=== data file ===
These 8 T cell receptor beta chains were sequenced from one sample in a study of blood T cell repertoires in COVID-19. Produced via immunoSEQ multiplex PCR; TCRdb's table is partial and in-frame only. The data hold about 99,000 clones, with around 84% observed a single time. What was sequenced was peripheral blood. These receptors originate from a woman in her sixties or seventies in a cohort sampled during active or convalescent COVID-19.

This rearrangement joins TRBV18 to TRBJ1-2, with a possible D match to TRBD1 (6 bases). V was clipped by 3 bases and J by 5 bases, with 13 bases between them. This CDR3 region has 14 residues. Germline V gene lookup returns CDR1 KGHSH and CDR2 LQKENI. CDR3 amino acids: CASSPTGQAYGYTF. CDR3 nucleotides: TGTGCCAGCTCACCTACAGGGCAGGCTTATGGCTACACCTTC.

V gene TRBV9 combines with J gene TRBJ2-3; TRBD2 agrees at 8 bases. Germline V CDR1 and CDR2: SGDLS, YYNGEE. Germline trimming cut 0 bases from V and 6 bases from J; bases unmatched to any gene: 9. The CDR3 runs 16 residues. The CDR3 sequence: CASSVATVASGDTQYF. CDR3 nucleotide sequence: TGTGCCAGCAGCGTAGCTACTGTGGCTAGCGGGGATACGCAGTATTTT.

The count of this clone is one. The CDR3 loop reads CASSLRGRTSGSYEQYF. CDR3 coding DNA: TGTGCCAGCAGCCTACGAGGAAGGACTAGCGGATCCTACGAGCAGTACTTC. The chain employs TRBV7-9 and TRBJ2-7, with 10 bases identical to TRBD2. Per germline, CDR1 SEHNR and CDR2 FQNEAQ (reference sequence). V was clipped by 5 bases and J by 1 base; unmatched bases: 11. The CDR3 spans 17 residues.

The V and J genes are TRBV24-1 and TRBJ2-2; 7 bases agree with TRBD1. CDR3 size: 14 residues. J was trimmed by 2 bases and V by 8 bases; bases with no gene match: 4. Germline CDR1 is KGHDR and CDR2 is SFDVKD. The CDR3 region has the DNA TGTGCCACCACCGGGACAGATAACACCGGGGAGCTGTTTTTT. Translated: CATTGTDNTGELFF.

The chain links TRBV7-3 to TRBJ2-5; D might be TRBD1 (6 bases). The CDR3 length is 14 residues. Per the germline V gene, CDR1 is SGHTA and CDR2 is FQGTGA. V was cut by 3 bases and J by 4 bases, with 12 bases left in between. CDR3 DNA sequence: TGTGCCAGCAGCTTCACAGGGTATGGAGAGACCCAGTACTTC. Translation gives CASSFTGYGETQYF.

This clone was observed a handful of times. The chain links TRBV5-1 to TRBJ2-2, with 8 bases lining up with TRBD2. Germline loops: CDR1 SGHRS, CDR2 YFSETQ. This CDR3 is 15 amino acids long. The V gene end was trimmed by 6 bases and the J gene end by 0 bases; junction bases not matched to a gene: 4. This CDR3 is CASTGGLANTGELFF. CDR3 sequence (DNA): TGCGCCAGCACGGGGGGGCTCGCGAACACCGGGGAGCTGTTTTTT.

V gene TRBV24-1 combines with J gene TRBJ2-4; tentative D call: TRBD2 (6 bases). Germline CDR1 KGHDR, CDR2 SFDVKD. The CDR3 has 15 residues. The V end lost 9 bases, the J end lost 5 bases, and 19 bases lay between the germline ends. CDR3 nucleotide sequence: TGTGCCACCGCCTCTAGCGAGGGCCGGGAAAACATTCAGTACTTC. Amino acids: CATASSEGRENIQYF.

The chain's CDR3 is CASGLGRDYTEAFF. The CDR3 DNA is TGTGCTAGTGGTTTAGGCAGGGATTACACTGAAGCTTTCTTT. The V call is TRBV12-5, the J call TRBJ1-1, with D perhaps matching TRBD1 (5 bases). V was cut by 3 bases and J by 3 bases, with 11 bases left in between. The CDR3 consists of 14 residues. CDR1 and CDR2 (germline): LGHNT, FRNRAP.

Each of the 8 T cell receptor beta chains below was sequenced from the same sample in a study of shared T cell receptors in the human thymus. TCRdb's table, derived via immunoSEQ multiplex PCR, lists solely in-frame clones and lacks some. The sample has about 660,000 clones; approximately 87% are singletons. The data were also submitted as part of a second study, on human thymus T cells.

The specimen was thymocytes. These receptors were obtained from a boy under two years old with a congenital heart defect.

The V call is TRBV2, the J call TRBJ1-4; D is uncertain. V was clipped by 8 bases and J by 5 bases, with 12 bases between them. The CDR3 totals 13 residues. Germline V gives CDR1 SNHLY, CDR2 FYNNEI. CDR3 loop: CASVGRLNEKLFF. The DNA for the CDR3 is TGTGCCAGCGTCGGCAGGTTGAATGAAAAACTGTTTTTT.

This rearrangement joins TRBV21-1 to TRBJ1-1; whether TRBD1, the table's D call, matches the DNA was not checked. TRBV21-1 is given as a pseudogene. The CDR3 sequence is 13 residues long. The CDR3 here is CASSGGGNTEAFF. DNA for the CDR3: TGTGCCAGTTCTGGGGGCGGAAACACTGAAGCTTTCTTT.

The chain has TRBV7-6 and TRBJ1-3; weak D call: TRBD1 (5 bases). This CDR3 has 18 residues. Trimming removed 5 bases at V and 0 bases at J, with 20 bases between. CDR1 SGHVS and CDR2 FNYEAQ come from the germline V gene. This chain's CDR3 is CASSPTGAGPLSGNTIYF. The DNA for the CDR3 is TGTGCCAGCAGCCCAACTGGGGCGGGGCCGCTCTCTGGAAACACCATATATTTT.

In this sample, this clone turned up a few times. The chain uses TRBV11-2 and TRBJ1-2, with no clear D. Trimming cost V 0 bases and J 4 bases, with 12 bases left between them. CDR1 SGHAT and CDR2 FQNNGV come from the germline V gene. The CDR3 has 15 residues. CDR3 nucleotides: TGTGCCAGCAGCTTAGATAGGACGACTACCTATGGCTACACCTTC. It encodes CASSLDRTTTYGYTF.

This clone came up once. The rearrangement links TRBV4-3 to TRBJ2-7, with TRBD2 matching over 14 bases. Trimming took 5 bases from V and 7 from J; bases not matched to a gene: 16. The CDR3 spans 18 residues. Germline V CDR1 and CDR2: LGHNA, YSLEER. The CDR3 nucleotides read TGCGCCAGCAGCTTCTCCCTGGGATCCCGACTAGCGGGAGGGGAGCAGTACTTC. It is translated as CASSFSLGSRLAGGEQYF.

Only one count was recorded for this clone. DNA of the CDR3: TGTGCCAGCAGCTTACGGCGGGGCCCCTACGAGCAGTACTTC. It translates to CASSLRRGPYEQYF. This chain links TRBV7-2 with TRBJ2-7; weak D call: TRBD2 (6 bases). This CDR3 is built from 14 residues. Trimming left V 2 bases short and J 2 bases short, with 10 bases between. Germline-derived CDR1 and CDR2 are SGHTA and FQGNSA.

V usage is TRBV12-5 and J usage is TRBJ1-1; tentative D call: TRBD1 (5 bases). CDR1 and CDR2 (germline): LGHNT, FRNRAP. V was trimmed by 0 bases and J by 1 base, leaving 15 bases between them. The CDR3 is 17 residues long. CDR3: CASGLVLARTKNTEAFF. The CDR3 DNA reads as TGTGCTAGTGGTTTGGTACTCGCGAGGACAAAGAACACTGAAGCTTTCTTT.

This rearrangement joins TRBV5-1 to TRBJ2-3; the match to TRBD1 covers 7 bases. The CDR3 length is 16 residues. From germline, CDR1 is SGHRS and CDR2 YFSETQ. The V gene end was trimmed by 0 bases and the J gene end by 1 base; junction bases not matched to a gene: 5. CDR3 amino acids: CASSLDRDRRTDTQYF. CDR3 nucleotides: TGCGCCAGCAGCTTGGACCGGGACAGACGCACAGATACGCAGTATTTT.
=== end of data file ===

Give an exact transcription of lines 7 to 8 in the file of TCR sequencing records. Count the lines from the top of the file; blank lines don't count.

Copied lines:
This clone was observed a handful of times. The chain links TRBV5-1 to TRBJ2-2, with 8 bases lining up with TRBD2. Germline loops: CDR1 SGHRS, CDR2 YFSETQ. This CDR3 is 15 amino acids long. The V gene end was trimmed by 6 bases and the J gene end by 0 bases; junction bases not matched to a gene: 4. This CDR3 is CASTGGLANTGELFF. CDR3 sequence (DNA): TGCGCCAGCACGGGGGGGCTCGCGAACACCGGGGAGCTGTTTTTT.

V gene TRBV24-1 combines with J gene TRBJ2-4; tentative D call: TRBD2 (6 bases). Germline CDR1 KGHDR, CDR2 SFDVKD. The CDR3 has 15 residues. The V end lost 9 bases, the J end lost 5 bases, and 19 bases lay between the germline ends. CDR3 nucleotide sequence: TGTGCCACCGCCTCTAGCGAGGGCCGGGAAAACATTCAGTACTTC. Amino acids: CATASSEGRENIQYF.